Fig. 2

Floral stages from which nectary tissues were collected. a Immature and (b) mature flowers equivalent to Stage 12 and 15 from Arabidopsis, respectively. Stage 12 (immature) nectaries are pre-secretory, whereas Stage 15 (mature) nectaries produce nectar. c Example of one replicate of manually collected nectaries. A single replicate for RNA isolation consisted of ~200 pooled nectaries

Differential expression of genes between immature and mature nectaries

Nearly 3700 pennycress genes were found to have >2-fold average difference in expression between immature and mature nectaries (p < 0.05), with 2554 and 1131 being higher in immature and mature nectaries, respectively (Fig. 3). Since these genes demark the differences between a nectary preparing for nectar secretion and one actively secreting nectar, these loci were subjected to gene ontology and pathway analyses via the ‘Statistical Overrepresentation Test’ from the Panther Classification System (http://pantherdb.org/) using the nearest Arabidopsis orthologs as the input (Additional file 3). Loci upregulated in immature versus mature nectaries include 270 genes involved in ‘biosynthetic processes’ (overrepresented, p = 1.96 × 10−24), particularly ones involved in fatty acid biosynthesis (17 genes, p = 1.97 × 10−4) and translation (157 genes, p = 1.13 × 10−36). Conversely, mature nectaries preferentially expressed genes over-representing processes involved in vesicular-mediated transport (41 genes, p = 9.26 × 10−3) and ubiquitin-protein ligase activity (30 genes, p = 1.26 × 10−2), among others (Additional file 3). Not surprisingly, many genes displayed similar differential expression between immature and mature nectaries in both pennycress and Arabidopsis (Additional file 4).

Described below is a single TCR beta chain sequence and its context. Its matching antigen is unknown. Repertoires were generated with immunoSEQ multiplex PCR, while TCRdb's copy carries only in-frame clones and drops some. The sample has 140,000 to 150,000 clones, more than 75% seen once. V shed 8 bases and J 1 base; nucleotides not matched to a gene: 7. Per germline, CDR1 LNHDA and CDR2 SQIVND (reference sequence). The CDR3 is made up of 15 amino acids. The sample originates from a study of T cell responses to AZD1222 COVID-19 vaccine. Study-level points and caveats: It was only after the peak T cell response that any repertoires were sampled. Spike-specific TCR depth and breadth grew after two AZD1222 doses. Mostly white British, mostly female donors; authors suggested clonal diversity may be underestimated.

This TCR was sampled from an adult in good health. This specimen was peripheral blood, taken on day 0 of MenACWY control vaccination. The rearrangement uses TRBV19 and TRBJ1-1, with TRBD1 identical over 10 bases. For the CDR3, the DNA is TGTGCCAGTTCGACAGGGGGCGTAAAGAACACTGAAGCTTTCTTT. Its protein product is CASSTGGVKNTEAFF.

Fig. 3

Venn diagram of numbers of co- and differentially expressed genes between immature and mature nectaries. RNA-seq reads were assembled into contigs de novo and mapped to loci in the draft pennycress genome [30]. Data summarized from Additional file 6

Genes preferentially expressed within nectary tissues

A previous study using microarray analyses identified 270 Arabidopsis loci that displayed >3-fold expression in nectaries over each of 13 other reference tissues (e.g. leaf, petal, stem, root, etc.) [19]. These Arabidopsis loci were compared to the genes expressed in pennycress nectaries (those from Additional file 2) to gauge the extent to which the processes involved in nectar secretion may be conserved. Nearly 60% (158 out of 270) of the Arabidopsis loci displaying nectary-enriched expression were represented by the top respective pennycress ortholog (as determined by BLASTP) in the pennycress nectary transcriptome (Additional file 5). The enriched expression in nectaries for several of these putative orthologs was subsequently confirmed by semi-quantitative PCR (Fig. 4). It is possible that orthologs to the remaining nectary-enriched Arabidopsis genes (112 out of 270) not identified in the pennycress transcriptome may still be expressed but not identified in this analysis due to the presence of closely related paralogs in both genomes.